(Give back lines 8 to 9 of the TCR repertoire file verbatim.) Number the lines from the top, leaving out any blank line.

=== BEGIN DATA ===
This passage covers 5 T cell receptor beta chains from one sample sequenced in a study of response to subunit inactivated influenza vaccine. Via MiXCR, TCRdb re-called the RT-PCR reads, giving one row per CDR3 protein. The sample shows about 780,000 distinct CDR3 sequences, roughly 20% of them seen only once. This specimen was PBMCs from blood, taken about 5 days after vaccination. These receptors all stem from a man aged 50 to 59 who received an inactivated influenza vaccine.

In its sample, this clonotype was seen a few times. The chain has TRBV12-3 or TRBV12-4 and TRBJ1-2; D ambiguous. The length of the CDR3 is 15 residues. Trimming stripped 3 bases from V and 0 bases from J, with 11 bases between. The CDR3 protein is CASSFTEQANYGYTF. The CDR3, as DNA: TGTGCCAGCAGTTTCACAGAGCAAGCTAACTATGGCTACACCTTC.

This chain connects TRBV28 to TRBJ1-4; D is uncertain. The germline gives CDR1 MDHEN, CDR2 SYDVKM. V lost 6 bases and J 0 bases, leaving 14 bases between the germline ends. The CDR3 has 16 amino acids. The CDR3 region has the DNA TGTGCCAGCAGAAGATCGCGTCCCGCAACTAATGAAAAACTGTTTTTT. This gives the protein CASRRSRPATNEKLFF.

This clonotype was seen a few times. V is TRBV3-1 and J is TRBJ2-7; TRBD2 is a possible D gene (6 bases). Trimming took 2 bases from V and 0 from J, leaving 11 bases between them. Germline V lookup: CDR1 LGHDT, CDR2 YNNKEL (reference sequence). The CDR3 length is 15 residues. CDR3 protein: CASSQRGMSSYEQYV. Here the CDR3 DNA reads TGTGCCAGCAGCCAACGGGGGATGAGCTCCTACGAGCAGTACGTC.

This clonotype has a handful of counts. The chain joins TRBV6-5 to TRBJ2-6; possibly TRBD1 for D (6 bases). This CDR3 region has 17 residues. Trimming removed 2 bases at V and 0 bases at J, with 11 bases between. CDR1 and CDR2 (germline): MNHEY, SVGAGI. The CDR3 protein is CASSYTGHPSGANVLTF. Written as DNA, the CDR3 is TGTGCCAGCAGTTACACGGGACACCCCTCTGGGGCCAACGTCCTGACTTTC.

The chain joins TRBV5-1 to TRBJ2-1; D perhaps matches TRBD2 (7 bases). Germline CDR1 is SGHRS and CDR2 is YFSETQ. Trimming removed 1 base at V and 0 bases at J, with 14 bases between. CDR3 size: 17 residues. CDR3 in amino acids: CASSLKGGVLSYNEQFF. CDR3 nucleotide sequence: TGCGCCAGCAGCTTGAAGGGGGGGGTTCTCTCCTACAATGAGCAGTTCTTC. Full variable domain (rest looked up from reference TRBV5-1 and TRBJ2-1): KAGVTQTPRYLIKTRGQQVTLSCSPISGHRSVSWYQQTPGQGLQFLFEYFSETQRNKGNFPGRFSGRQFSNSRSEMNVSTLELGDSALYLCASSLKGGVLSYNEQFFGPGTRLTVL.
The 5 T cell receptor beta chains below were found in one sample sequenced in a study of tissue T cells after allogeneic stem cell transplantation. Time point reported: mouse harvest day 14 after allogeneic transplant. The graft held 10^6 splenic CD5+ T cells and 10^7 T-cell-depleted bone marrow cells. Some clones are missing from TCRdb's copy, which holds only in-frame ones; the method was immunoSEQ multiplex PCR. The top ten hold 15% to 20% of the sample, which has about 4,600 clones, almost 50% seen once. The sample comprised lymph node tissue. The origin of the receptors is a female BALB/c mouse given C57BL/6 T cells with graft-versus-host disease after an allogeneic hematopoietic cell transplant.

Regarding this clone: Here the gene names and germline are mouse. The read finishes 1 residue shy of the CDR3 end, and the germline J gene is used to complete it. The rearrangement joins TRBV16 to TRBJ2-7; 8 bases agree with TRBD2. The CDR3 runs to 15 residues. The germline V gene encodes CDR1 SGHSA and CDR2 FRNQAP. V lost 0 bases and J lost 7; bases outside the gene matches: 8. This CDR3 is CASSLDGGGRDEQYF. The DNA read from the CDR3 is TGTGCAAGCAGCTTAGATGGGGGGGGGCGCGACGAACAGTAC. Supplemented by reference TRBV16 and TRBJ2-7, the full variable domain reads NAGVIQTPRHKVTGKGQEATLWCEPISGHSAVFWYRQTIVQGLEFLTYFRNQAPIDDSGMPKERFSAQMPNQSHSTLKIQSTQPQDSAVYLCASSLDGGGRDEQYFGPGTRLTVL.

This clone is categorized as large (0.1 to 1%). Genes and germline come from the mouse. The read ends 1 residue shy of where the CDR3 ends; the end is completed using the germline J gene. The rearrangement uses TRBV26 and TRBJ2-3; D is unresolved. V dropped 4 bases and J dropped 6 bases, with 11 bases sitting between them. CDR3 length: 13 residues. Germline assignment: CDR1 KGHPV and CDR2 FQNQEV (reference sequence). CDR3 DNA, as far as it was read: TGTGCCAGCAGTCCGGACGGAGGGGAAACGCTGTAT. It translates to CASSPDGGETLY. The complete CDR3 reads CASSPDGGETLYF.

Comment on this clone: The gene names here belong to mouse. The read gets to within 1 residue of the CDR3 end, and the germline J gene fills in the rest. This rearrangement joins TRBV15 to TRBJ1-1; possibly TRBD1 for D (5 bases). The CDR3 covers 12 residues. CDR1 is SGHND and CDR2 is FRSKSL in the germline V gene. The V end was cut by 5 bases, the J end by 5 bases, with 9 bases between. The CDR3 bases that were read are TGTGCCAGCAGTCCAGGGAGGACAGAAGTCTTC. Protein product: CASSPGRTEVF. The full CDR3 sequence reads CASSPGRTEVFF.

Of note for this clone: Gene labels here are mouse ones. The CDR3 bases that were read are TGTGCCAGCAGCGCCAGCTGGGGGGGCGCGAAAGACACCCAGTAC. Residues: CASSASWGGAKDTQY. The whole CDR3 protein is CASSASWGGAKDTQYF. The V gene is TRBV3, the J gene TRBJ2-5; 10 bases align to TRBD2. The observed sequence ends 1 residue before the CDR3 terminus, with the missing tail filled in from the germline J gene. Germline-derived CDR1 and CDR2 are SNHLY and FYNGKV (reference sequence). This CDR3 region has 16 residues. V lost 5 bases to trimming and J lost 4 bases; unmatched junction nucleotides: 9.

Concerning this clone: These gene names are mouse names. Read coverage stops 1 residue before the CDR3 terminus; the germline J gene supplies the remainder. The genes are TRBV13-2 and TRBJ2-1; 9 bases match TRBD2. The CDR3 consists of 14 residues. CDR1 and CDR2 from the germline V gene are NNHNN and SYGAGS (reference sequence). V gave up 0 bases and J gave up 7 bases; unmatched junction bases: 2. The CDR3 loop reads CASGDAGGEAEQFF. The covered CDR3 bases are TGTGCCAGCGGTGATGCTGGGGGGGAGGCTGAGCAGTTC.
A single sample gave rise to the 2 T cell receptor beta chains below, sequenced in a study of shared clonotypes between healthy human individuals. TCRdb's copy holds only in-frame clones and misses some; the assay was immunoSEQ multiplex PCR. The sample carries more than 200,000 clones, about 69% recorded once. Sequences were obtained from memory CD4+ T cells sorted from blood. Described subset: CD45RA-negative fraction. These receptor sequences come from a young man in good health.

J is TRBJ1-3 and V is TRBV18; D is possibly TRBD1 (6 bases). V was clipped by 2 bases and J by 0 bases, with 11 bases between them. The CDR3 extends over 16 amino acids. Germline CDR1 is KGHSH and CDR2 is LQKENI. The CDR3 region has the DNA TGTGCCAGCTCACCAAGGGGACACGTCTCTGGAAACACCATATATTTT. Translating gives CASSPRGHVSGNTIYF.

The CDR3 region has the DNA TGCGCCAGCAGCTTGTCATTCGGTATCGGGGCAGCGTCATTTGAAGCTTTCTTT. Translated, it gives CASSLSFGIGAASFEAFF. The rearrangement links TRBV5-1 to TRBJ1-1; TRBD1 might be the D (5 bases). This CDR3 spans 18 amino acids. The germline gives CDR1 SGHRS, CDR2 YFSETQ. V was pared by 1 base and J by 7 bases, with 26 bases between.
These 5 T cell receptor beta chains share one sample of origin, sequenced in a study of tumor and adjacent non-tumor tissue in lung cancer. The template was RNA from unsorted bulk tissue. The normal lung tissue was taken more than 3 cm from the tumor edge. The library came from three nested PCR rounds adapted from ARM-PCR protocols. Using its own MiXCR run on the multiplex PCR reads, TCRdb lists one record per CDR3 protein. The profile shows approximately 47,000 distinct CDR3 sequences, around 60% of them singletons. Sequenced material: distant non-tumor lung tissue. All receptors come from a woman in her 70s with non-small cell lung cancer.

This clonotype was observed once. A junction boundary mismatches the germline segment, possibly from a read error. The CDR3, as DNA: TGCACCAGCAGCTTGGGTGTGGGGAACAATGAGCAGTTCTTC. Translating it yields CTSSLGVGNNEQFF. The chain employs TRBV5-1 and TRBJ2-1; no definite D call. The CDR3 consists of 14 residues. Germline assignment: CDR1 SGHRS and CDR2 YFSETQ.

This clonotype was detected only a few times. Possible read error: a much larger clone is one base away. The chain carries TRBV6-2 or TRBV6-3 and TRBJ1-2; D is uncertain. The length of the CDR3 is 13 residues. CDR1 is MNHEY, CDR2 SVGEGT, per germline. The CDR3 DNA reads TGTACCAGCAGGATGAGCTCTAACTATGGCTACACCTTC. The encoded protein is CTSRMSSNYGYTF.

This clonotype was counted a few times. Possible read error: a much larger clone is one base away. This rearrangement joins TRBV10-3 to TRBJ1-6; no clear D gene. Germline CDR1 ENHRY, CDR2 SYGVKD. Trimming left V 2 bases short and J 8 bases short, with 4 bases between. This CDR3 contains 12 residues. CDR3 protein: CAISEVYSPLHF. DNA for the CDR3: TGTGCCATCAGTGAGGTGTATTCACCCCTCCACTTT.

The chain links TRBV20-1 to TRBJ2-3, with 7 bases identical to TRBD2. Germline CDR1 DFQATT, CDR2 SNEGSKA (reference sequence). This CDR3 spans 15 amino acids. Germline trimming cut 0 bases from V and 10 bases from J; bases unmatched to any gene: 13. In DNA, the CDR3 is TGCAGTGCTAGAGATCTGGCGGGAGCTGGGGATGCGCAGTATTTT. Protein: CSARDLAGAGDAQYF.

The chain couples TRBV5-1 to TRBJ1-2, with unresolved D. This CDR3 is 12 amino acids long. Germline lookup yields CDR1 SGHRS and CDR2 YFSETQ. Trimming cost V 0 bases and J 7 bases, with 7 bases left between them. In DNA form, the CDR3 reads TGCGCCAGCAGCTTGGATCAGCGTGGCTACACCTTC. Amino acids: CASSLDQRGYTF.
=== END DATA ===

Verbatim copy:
Regarding this clone: Here the gene names and germline are mouse. The read finishes 1 residue shy of the CDR3 end, and the germline J gene is used to complete it. The rearrangement joins TRBV16 to TRBJ2-7; 8 bases agree with TRBD2. The CDR3 runs to 15 residues. The germline V gene encodes CDR1 SGHSA and CDR2 FRNQAP. V lost 0 bases and J lost 7; bases outside the gene matches: 8. This CDR3 is CASSLDGGGRDEQYF. The DNA read from the CDR3 is TGTGCAAGCAGCTTAGATGGGGGGGGGCGCGACGAACAGTAC. Supplemented by reference TRBV16 and TRBJ2-7, the full variable domain reads NAGVIQTPRHKVTGKGQEATLWCEPISGHSAVFWYRQTIVQGLEFLTYFRNQAPIDDSGMPKERFSAQMPNQSHSTLKIQSTQPQDSAVYLCASSLDGGGRDEQYFGPGTRLTVL.

This clone is categorized as large (0.1 to 1%). Genes and germline come from the mouse. The read ends 1 residue shy of where the CDR3 ends; the end is completed using the germline J gene. The rearrangement uses TRBV26 and TRBJ2-3; D is unresolved. V dropped 4 bases and J dropped 6 bases, with 11 bases sitting between them. CDR3 length: 13 residues. Germline assignment: CDR1 KGHPV and CDR2 FQNQEV (reference sequence). CDR3 DNA, as far as it was read: TGTGCCAGCAGTCCGGACGGAGGGGAAACGCTGTAT. It translates to CASSPDGGETLY. The complete CDR3 reads CASSPDGGETLYF.